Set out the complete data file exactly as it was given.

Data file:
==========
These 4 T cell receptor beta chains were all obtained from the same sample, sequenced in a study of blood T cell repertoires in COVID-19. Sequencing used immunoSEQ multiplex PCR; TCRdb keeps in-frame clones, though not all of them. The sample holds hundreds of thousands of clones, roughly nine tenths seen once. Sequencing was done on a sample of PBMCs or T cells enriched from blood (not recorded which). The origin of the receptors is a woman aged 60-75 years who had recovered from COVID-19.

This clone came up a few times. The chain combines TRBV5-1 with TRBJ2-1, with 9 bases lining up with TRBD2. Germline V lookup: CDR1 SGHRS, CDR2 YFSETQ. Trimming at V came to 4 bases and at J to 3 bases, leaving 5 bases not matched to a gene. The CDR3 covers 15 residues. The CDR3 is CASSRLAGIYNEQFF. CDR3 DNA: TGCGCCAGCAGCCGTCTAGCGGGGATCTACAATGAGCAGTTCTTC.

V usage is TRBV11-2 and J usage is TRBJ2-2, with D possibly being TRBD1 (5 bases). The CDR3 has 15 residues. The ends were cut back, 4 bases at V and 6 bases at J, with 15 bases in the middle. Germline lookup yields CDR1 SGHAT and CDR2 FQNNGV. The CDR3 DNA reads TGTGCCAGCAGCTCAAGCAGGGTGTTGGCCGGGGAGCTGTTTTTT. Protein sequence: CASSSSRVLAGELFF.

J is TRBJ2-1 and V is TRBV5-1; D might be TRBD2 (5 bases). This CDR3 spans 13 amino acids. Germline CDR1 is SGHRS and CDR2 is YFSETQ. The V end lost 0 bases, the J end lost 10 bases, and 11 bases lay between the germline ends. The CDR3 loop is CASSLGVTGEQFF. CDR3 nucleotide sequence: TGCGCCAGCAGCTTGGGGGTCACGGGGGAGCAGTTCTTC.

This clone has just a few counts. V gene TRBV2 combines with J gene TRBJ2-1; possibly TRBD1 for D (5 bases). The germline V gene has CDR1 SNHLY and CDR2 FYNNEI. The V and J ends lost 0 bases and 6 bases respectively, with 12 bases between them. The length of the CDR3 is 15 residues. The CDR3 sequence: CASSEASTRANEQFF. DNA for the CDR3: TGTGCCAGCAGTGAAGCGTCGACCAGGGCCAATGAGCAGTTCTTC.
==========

These 4 T cell receptor beta chains were all obtained from the same sample, sequenced in a study of blood T cell repertoires in COVID-19. Sequencing used immunoSEQ multiplex PCR; TCRdb keeps in-frame clones, though not all of them. The sample holds hundreds of thousands of clones, roughly nine tenths seen once. Sequencing was done on a sample of PBMCs or T cells enriched from blood (not recorded which). The origin of the receptors is a woman aged 60-75 years who had recovered from COVID-19.

This clone came up a few times. The chain combines TRBV5-1 with TRBJ2-1, with 9 bases lining up with TRBD2. Germline V lookup: CDR1 SGHRS, CDR2 YFSETQ. Trimming at V came to 4 bases and at J to 3 bases, leaving 5 bases not matched to a gene. The CDR3 covers 15 residues. The CDR3 is CASSRLAGIYNEQFF. CDR3 DNA: TGCGCCAGCAGCCGTCTAGCGGGGATCTACAATGAGCAGTTCTTC.

V usage is TRBV11-2 and J usage is TRBJ2-2, with D possibly being TRBD1 (5 bases). The CDR3 has 15 residues. The ends were cut back, 4 bases at V and 6 bases at J, with 15 bases in the middle. Germline lookup yields CDR1 SGHAT and CDR2 FQNNGV. The CDR3 DNA reads TGTGCCAGCAGCTCAAGCAGGGTGTTGGCCGGGGAGCTGTTTTTT. Protein sequence: CASSSSRVLAGELFF.

J is TRBJ2-1 and V is TRBV5-1; D might be TRBD2 (5 bases). This CDR3 spans 13 amino acids. Germline CDR1 is SGHRS and CDR2 is YFSETQ. The V end lost 0 bases, the J end lost 10 bases, and 11 bases lay between the germline ends. The CDR3 loop is CASSLGVTGEQFF. CDR3 nucleotide sequence: TGCGCCAGCAGCTTGGGGGTCACGGGGGAGCAGTTCTTC.

This clone has just a few counts. V gene TRBV2 combines with J gene TRBJ2-1; possibly TRBD1 for D (5 bases). The germline V gene has CDR1 SNHLY and CDR2 FYNNEI. The V and J ends lost 0 bases and 6 bases respectively, with 12 bases between them. The length of the CDR3 is 15 residues. The CDR3 sequence: CASSEASTRANEQFF. DNA for the CDR3: TGTGCCAGCAGTGAAGCGTCGACCAGGGCCAATGAGCAGTTCTTC.